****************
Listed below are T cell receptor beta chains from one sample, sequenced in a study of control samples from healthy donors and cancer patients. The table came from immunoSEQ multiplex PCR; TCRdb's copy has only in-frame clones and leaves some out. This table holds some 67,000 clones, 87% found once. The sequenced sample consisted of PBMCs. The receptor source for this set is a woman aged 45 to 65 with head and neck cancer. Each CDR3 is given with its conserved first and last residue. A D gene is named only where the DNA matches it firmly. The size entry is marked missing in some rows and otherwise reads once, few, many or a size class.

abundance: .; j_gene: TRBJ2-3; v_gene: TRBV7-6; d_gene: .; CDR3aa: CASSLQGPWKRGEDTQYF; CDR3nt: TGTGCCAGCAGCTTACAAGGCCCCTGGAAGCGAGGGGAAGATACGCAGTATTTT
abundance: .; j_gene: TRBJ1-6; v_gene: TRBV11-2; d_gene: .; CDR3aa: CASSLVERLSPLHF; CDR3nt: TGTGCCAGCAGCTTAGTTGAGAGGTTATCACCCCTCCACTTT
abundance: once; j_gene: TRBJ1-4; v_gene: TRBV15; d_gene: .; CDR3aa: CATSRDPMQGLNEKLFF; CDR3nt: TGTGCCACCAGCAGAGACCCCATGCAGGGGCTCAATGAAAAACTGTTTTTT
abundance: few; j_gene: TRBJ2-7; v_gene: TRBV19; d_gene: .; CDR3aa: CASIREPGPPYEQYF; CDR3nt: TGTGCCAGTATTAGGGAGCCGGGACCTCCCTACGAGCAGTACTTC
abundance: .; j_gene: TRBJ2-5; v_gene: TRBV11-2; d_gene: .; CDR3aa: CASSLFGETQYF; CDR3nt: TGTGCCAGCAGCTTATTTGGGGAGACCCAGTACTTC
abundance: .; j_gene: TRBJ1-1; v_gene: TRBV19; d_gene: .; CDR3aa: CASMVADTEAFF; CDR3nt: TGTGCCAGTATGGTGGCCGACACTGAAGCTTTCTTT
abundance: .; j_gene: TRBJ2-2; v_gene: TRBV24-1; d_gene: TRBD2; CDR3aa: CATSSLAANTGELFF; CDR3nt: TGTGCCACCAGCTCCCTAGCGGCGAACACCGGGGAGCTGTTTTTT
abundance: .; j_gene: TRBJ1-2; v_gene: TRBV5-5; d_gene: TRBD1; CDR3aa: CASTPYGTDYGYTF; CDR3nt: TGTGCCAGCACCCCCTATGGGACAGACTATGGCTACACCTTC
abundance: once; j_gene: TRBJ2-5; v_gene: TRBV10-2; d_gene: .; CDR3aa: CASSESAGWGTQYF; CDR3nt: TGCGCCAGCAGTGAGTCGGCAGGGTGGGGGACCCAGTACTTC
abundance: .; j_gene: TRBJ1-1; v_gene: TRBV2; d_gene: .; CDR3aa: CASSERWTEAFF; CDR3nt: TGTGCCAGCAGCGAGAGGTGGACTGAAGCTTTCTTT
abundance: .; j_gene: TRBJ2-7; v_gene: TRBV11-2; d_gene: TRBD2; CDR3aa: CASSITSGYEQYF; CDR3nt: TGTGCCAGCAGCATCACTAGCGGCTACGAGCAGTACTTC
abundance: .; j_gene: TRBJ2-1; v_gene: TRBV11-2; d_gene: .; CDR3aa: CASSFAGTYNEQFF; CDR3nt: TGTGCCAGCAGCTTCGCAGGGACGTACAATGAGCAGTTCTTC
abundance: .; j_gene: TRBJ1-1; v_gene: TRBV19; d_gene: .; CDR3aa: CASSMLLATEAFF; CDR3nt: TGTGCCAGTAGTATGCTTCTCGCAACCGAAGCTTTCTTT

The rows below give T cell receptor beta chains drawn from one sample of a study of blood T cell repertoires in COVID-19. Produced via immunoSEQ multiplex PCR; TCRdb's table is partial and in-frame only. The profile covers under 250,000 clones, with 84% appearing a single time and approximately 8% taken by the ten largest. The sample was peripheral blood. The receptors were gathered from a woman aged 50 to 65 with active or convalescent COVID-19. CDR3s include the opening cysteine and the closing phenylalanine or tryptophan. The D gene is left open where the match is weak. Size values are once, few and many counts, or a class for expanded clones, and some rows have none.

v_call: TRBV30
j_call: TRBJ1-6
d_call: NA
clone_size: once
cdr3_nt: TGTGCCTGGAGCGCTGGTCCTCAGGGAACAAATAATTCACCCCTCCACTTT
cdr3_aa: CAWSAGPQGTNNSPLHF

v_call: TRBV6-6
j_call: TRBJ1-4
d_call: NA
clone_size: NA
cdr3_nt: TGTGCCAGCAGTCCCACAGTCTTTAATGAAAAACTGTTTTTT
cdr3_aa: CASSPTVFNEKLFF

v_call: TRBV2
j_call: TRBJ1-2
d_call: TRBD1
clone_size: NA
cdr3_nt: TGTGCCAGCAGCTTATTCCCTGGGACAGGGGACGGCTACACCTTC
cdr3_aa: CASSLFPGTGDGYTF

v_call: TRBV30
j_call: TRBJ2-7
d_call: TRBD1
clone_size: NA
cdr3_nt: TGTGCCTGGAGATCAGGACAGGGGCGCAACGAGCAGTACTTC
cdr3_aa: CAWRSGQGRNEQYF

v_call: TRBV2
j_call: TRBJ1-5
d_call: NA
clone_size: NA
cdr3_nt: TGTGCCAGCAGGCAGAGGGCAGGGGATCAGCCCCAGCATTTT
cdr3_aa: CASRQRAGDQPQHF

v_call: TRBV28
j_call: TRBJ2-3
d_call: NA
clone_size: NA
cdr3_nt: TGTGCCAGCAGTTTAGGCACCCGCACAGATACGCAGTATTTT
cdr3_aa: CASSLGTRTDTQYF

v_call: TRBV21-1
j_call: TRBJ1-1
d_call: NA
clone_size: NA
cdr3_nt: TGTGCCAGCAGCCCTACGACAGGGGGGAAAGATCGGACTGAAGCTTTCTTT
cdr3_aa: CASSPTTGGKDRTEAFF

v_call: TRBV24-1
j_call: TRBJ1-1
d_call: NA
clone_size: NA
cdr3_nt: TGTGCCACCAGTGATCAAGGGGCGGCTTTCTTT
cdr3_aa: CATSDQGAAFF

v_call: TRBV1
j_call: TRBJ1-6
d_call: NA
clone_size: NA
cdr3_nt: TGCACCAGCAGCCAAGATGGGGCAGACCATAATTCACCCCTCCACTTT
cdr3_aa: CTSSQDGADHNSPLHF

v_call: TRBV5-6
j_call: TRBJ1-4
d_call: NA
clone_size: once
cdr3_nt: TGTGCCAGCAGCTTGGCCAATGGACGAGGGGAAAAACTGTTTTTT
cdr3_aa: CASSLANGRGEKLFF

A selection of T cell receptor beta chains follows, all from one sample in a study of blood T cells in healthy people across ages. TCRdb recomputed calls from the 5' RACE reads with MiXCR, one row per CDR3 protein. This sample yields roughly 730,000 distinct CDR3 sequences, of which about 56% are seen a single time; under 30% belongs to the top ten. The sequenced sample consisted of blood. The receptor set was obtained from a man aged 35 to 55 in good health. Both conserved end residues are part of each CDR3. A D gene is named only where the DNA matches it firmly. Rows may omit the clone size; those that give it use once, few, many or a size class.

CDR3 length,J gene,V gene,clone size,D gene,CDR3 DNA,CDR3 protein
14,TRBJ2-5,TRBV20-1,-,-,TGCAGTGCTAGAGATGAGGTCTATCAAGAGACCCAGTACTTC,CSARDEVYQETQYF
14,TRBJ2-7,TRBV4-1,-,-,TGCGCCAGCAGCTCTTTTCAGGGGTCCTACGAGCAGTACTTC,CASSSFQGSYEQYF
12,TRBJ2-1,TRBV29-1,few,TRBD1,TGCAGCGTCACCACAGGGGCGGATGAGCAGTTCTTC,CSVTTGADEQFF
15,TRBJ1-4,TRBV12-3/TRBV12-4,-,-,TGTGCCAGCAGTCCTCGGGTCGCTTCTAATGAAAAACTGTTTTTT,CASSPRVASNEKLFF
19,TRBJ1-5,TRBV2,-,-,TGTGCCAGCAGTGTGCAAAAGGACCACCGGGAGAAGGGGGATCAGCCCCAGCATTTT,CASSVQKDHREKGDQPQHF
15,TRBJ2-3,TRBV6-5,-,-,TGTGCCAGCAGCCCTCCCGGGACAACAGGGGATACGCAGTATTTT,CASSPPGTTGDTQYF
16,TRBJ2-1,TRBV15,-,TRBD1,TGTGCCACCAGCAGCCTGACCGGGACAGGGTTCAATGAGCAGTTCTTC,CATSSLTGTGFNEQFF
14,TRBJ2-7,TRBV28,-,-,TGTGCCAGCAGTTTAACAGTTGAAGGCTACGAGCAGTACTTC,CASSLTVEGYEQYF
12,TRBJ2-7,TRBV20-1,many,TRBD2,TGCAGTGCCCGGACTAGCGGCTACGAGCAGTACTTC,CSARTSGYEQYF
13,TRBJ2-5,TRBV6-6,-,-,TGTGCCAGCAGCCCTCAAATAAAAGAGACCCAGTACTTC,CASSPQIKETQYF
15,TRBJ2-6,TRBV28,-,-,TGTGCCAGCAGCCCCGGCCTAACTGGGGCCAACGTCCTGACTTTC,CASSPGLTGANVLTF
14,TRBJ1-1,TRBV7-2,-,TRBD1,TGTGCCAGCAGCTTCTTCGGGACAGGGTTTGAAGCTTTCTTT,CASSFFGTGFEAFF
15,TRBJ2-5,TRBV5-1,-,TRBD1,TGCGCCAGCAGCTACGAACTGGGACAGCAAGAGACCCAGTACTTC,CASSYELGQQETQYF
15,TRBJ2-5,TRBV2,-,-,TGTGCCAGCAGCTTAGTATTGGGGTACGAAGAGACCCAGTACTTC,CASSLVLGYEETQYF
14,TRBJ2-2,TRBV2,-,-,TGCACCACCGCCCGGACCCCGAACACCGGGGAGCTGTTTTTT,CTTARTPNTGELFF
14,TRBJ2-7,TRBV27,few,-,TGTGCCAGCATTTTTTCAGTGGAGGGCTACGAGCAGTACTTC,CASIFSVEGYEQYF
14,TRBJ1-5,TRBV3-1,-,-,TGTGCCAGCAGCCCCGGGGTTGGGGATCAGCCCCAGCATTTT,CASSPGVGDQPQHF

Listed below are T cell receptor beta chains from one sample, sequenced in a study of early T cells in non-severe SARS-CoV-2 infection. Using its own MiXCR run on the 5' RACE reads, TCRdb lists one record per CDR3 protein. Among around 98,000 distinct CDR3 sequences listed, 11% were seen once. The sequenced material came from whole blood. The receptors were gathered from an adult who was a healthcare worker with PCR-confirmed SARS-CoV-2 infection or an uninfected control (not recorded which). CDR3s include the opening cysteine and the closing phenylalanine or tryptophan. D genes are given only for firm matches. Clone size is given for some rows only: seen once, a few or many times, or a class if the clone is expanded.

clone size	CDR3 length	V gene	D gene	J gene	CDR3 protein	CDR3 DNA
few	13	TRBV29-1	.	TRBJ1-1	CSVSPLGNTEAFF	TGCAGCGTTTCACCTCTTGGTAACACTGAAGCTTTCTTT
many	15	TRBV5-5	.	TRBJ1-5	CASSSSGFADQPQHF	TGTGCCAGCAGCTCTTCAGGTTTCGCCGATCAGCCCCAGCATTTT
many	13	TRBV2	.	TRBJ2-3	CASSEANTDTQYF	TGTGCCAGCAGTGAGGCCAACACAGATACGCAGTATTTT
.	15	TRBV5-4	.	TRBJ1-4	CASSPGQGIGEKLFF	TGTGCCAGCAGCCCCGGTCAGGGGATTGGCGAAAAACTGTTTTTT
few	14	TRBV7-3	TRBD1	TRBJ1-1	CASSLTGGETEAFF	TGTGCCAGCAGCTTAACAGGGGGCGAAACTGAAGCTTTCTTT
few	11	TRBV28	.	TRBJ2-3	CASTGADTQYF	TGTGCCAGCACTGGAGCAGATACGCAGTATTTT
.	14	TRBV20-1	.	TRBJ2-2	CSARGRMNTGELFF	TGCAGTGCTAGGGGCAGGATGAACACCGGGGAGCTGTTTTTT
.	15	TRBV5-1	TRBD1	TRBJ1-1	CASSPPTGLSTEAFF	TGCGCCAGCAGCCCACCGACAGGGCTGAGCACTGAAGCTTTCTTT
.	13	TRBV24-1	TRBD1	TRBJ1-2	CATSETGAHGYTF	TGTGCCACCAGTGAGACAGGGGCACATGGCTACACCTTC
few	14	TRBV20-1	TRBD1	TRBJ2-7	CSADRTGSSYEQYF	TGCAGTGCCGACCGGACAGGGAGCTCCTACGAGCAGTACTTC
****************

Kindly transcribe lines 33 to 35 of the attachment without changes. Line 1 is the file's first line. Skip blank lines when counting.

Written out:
cdr3_aa: CASSLFPGTGDGYTF

v_call: TRBV30
j_call: TRBJ2-7